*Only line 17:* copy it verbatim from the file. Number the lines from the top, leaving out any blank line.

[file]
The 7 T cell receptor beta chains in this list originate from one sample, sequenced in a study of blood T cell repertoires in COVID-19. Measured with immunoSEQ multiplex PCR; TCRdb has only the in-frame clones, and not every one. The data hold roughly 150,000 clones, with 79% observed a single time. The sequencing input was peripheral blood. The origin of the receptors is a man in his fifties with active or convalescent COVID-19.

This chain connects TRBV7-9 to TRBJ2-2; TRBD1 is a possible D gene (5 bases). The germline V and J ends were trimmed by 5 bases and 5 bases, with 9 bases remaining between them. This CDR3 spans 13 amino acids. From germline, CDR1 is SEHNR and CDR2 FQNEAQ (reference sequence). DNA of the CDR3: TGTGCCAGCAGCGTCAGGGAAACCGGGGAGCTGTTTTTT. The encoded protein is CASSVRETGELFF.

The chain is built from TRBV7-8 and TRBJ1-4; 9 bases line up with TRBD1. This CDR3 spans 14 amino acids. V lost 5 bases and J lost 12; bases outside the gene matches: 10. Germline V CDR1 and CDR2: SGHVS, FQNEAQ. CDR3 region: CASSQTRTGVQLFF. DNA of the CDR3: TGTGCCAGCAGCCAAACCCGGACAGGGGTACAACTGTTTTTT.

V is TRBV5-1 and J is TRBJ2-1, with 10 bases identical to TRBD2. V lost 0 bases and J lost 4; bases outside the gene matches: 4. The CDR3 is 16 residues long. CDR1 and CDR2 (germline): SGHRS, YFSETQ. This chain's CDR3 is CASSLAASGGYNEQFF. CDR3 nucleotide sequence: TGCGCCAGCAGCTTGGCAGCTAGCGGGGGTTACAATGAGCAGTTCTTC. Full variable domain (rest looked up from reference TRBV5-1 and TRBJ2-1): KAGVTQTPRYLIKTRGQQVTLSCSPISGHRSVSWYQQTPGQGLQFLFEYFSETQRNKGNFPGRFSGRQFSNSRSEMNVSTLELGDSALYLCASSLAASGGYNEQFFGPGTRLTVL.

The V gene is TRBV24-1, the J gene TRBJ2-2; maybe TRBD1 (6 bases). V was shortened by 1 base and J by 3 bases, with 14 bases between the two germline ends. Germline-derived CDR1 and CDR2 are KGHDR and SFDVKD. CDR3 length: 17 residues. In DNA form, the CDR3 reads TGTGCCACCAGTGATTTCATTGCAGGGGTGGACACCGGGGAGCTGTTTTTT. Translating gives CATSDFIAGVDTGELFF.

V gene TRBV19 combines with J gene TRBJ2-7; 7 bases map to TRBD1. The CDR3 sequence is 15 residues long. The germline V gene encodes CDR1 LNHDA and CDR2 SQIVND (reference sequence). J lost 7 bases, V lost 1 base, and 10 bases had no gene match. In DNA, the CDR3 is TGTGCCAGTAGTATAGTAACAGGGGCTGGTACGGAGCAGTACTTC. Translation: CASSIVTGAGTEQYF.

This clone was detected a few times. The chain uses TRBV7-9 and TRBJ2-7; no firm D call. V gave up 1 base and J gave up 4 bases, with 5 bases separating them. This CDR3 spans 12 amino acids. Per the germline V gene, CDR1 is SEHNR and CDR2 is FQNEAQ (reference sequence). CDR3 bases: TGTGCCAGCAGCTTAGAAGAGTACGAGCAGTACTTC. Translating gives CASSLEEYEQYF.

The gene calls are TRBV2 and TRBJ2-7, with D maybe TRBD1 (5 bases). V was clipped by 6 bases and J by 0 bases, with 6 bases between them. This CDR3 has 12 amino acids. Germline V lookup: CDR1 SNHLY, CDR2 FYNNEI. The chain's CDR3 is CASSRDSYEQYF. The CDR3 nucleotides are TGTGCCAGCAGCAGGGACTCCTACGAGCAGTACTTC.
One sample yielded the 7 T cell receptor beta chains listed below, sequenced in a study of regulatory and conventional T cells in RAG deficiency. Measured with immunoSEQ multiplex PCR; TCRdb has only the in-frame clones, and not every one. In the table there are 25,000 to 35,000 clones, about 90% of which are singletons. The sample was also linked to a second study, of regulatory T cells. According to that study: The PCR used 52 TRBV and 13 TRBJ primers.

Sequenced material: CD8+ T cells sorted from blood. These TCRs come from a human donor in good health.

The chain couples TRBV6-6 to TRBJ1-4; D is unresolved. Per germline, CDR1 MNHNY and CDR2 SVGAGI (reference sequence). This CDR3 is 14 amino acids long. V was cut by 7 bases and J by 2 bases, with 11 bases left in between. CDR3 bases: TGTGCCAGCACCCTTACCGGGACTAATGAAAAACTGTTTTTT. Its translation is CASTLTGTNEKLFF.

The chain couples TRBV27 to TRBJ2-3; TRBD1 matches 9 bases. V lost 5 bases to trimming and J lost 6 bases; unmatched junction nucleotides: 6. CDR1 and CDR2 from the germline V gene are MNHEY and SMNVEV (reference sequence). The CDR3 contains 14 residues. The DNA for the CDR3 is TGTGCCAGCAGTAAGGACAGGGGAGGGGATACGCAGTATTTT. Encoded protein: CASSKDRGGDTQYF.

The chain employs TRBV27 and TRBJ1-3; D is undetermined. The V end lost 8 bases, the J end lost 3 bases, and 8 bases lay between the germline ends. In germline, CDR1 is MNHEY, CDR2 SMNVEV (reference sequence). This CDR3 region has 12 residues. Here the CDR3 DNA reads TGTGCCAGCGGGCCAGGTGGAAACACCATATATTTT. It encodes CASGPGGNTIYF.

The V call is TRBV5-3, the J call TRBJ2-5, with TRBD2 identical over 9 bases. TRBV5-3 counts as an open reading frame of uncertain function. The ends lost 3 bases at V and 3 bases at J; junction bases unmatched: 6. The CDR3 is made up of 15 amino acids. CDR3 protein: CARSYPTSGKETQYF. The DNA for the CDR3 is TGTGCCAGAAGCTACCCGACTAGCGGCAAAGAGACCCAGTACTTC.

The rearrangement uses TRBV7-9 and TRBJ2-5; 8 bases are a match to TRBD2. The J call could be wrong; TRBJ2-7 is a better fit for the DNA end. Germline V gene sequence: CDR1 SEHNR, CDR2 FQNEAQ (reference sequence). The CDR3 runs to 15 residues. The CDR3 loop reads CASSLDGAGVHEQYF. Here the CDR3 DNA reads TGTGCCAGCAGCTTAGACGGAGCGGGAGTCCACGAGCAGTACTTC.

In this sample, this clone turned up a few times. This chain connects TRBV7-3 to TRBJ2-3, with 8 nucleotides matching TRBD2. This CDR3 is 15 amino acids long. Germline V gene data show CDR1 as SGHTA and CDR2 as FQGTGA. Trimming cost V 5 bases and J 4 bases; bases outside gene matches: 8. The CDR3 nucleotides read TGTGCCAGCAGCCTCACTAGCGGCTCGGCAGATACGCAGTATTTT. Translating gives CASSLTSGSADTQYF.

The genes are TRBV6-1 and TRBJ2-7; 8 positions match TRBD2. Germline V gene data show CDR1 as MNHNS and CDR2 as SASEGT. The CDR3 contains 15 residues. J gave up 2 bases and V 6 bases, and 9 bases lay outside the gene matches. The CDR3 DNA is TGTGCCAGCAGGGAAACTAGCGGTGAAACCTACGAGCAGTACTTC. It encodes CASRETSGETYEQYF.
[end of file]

The genes are TRBV6-1 and TRBJ2-7; 8 positions match TRBD2. Germline V gene data show CDR1 as MNHNS and CDR2 as SASEGT. The CDR3 contains 15 residues. J gave up 2 bases and V 6 bases, and 9 bases lay outside the gene matches. The CDR3 DNA is TGTGCCAGCAGGGAAACTAGCGGTGAAACCTACGAGCAGTACTTC. It encodes CASRETSGETYEQYF.